Rolex has been named as the UK’s number one consumer brand, moving up four places from 2019 to take the crown on Superbrands UK’s annual list.
Lego, the previous winner meanwhile moved from first to fifth place, whilst Visa, Samsung and Andrex snuck in at second, third, and fourth consecutively.
All above brands trumped tech giant and smartwatch titan, Apple, which came in at sixth place this year compared to its previous ranking of second.
The news comes as latest figures show how Rolex UK sales soared to over £415m ahead of the covid-19 pandemic.
As WatchPro reported last month, thanks to accounting laws in the United Kingdom, Rolex Watch Company Ltd, the wholly-owned distributor for Rolex (and the founding company of Rolex when it emerged in London in 1915), has to publish its financial results every year.
Giving context to the results, the total value of all watches sold at all price points in 2019 — at retail prices — was £1.49 billion, down a whisker from £1.51 billion in 2018, according to analyst GfK.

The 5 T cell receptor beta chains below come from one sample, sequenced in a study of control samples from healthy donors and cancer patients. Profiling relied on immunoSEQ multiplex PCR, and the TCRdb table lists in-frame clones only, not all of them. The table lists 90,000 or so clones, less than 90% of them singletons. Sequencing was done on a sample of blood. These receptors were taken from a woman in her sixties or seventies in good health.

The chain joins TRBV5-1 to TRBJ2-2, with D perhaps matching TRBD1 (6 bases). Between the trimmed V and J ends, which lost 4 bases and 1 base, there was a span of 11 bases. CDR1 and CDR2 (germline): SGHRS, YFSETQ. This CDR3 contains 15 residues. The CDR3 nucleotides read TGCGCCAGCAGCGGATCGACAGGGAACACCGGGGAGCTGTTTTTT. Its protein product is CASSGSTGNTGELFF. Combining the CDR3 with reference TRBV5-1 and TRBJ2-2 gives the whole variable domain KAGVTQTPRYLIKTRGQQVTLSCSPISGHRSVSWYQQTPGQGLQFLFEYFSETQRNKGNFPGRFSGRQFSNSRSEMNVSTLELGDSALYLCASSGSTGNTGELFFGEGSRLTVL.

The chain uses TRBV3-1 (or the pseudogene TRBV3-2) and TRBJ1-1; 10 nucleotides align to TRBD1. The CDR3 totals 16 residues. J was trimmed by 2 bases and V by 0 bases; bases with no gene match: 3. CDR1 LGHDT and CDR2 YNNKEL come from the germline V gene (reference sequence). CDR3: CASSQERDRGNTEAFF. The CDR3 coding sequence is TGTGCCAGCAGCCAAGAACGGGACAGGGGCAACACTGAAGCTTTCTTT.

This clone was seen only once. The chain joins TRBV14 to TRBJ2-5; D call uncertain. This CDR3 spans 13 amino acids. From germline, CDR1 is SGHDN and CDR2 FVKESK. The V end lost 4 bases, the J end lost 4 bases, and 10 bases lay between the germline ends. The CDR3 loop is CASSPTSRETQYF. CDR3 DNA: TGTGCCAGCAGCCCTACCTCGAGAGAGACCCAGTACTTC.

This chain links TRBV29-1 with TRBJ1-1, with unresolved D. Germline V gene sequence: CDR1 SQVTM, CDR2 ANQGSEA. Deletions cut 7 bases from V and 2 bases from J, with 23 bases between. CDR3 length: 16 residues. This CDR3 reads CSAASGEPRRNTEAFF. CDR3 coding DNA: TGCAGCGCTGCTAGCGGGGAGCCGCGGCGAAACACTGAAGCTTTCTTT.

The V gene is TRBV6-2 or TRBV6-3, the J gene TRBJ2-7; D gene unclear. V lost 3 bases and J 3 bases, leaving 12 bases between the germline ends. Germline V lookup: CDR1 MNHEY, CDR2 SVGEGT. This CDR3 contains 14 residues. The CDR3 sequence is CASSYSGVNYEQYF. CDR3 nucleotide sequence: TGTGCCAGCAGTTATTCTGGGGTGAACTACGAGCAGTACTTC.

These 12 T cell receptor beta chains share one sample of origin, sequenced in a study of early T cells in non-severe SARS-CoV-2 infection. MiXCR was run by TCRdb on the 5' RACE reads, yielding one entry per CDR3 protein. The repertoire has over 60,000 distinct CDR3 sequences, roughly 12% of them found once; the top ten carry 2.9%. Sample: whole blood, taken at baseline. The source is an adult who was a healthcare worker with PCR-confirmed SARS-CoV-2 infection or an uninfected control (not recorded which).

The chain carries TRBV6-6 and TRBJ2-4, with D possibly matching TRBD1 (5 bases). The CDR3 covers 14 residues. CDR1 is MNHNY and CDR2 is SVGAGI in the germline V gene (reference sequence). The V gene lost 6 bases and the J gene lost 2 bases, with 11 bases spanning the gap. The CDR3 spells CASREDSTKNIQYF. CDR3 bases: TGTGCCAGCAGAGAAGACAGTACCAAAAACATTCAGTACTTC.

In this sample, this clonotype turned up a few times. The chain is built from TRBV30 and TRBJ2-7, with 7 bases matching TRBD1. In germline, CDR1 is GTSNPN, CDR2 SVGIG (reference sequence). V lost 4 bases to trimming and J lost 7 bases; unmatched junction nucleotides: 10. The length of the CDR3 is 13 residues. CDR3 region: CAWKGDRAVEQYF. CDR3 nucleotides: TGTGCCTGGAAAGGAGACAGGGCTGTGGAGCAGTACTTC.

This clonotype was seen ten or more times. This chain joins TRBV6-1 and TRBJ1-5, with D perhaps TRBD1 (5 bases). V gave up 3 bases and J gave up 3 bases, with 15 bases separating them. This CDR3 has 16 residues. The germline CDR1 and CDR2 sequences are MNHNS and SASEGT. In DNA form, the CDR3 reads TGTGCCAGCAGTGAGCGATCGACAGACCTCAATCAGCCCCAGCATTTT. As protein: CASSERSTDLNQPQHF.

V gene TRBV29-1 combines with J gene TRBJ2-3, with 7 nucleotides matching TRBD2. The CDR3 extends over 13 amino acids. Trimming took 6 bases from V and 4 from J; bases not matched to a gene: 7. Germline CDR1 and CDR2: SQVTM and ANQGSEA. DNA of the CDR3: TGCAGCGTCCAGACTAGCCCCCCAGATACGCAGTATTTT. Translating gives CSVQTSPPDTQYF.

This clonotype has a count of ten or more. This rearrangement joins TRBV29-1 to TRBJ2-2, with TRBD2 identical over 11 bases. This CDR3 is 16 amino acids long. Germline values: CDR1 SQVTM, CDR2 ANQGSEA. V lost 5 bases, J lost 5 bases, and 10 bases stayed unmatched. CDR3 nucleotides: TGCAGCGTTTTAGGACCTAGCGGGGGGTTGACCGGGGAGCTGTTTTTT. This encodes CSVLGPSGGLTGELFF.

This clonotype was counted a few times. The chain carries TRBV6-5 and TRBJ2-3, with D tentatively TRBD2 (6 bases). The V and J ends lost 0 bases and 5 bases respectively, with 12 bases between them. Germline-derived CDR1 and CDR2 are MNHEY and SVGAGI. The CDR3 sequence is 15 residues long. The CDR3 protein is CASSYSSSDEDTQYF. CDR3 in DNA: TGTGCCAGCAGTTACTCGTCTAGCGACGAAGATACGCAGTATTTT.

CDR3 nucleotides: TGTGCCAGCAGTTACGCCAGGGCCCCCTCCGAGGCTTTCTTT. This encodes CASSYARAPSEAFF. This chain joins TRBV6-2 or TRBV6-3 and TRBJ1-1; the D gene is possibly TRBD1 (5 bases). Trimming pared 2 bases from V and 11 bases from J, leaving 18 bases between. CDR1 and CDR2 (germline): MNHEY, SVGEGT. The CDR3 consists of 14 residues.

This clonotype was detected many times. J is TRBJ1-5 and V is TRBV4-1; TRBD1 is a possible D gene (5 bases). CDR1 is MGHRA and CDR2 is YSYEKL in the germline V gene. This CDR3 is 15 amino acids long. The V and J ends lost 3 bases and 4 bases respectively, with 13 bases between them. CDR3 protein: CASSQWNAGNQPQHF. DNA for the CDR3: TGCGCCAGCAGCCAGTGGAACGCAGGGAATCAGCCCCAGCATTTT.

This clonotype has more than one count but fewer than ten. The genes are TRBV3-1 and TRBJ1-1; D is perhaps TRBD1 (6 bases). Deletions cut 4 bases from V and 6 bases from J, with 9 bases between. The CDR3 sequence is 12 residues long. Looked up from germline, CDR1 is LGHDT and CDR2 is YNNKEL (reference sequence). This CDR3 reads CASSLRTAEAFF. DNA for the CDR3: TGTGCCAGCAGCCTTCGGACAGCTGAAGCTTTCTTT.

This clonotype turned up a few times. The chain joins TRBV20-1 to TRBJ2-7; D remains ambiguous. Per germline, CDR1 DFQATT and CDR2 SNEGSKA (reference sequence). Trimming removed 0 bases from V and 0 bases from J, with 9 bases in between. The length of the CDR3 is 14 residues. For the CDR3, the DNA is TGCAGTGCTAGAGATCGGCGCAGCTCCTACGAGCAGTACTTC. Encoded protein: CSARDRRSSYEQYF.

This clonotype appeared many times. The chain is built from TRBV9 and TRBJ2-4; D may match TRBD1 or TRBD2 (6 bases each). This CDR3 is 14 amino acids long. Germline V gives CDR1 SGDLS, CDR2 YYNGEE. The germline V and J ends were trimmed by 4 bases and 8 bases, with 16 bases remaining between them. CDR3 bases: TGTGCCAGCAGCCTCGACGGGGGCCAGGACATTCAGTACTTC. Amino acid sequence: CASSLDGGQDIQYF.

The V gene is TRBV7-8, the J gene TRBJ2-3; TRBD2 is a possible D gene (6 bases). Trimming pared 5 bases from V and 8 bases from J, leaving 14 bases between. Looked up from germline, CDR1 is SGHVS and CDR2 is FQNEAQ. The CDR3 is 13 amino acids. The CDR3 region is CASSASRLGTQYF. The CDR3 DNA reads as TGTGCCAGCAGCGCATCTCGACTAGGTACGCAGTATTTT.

Swiss watch export figures tell broadly the same story, with the UK rising from a market worth CHF 1.2 billion in 2018 to CHF 1.3 billion in 2019. This is a measure of wholesale value.
In short, the overall UK watch market was flat last year – a trend Rolex did not fellow.
Accounts published at the government-owned Companies House show revenue for Rolex, including Tudor, rising by 13%, from £367 million to £415 million. That amounts to around £700 million at retail prices.
Operating profit shot up by 27% to £70.2 million.
If Morgan Stanley’s estimate of Rolex global turnover estimate of CHF 5.2 billion (£4.4bn) is correct, that would mean just shy of 10% of Rolex global sales came from the UK.
Commenting on Rolex taking the top spot, Damon Segal, CEO and co-founder of The Academy of Chief Marketers, and Chief Executive Officer at Superbrands UK, said: “Huge congratulations to Rolex on achieving number one consumer Superbrand status, continuing its consistent and strong performance over the past few years.
“Whilst we have seen general steadiness in the last year, brands should not rest on their laurels, this year has seen momentous change in consumer behaviour, and this is likely to cause huge waves in terms of perceptions moving into 2021.”